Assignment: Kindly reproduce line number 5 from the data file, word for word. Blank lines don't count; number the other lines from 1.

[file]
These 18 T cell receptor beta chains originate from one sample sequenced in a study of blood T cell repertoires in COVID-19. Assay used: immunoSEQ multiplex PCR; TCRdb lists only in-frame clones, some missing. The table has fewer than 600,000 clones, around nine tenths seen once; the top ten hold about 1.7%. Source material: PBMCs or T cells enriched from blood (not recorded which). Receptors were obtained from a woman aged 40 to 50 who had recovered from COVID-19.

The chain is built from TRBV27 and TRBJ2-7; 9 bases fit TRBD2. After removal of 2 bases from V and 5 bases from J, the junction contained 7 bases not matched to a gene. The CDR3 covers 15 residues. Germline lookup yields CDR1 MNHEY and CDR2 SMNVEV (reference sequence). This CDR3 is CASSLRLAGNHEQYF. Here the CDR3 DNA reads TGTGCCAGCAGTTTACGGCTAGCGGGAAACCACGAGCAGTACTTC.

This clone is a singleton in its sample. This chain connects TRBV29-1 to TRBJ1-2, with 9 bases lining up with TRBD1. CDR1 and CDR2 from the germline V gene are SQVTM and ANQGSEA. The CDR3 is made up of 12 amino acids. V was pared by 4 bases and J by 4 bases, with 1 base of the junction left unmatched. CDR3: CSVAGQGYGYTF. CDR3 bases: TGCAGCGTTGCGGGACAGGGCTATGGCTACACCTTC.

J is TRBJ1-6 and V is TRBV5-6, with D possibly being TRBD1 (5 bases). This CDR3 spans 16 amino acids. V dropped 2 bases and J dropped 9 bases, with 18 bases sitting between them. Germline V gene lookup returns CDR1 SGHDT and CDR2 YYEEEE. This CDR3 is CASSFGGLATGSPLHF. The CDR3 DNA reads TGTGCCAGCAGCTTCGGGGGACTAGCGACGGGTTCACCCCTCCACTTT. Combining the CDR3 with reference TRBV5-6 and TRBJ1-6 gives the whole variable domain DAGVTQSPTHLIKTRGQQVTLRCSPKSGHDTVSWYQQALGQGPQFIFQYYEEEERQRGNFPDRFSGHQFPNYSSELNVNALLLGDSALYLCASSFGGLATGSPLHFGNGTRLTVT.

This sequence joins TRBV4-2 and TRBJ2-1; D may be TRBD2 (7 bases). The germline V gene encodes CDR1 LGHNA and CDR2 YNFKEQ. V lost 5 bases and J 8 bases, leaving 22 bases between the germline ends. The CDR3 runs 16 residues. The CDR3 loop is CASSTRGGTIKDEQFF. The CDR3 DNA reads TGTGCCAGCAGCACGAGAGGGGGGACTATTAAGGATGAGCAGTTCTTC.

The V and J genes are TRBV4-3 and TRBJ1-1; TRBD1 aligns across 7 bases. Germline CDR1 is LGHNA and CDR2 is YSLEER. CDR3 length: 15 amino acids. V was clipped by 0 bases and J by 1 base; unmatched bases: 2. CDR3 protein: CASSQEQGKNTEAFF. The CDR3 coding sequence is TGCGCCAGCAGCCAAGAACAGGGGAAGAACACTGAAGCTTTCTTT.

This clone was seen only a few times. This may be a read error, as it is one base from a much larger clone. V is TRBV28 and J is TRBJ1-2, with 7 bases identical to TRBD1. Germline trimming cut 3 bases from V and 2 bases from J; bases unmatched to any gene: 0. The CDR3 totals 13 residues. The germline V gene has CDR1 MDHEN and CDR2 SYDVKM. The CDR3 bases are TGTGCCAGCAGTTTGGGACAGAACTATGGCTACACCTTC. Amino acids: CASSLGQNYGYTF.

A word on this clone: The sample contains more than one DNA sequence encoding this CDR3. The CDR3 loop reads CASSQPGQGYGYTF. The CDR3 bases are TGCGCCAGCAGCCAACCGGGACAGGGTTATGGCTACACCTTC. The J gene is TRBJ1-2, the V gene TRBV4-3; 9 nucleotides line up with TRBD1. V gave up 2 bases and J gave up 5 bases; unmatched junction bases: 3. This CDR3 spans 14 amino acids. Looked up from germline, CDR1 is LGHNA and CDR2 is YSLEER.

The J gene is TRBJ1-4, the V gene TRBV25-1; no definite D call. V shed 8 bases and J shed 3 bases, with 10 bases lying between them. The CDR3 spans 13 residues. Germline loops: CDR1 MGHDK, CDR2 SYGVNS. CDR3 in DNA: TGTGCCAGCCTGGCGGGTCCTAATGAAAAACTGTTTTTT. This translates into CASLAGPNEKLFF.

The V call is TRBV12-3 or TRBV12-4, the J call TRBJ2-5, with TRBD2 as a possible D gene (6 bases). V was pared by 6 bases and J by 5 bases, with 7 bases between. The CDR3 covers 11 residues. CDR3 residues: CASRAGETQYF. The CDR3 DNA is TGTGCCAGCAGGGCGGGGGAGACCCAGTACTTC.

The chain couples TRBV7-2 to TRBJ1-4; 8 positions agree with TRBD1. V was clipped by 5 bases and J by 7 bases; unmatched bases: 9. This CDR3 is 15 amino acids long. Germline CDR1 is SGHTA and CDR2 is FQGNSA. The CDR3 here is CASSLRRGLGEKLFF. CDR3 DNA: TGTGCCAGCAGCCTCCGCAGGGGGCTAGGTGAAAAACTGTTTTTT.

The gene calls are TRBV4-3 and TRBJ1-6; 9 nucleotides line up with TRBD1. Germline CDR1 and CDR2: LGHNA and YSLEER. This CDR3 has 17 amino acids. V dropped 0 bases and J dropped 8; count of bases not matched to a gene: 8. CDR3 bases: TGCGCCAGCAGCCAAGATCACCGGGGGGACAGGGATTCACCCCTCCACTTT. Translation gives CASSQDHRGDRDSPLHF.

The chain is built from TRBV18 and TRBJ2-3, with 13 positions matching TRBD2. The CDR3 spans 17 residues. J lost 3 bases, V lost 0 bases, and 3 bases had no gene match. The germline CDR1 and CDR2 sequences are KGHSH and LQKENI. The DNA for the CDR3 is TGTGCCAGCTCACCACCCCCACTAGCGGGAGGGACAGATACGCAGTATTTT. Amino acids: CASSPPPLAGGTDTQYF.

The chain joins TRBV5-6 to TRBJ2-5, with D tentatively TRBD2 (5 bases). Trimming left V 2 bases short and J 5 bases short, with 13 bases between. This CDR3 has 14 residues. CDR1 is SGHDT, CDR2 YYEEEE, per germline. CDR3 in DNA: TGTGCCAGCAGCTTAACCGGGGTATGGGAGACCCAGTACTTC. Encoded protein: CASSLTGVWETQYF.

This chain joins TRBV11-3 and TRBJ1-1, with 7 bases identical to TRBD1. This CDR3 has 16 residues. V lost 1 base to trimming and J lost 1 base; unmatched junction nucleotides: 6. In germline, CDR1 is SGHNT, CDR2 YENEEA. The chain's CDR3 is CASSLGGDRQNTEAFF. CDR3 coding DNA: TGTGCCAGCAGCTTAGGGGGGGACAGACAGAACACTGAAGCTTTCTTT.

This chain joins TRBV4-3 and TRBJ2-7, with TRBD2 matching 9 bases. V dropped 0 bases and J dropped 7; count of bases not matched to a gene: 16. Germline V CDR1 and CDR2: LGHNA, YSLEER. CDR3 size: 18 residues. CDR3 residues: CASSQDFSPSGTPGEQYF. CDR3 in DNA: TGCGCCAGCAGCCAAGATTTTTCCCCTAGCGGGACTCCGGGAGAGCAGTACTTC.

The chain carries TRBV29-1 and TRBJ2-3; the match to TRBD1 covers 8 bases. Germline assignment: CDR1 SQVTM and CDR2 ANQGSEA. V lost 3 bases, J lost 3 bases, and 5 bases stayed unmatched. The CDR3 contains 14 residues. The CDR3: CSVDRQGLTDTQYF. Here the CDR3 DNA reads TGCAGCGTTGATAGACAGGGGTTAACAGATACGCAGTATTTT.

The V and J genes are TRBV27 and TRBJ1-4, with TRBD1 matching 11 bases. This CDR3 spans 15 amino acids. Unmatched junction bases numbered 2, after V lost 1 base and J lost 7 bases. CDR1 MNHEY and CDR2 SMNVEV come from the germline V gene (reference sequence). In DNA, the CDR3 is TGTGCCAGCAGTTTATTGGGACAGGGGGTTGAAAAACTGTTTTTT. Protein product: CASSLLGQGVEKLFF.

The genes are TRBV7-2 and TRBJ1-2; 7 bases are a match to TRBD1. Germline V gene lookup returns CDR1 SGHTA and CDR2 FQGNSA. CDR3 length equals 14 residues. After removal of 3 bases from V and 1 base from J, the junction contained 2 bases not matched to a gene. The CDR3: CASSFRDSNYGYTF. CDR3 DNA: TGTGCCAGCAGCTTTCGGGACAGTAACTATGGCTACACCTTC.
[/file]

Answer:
This sequence joins TRBV4-2 and TRBJ2-1; D may be TRBD2 (7 bases). The germline V gene encodes CDR1 LGHNA and CDR2 YNFKEQ. V lost 5 bases and J 8 bases, leaving 22 bases between the germline ends. The CDR3 runs 16 residues. The CDR3 loop is CASSTRGGTIKDEQFF. The CDR3 DNA reads TGTGCCAGCAGCACGAGAGGGGGGACTATTAAGGATGAGCAGTTCTTC.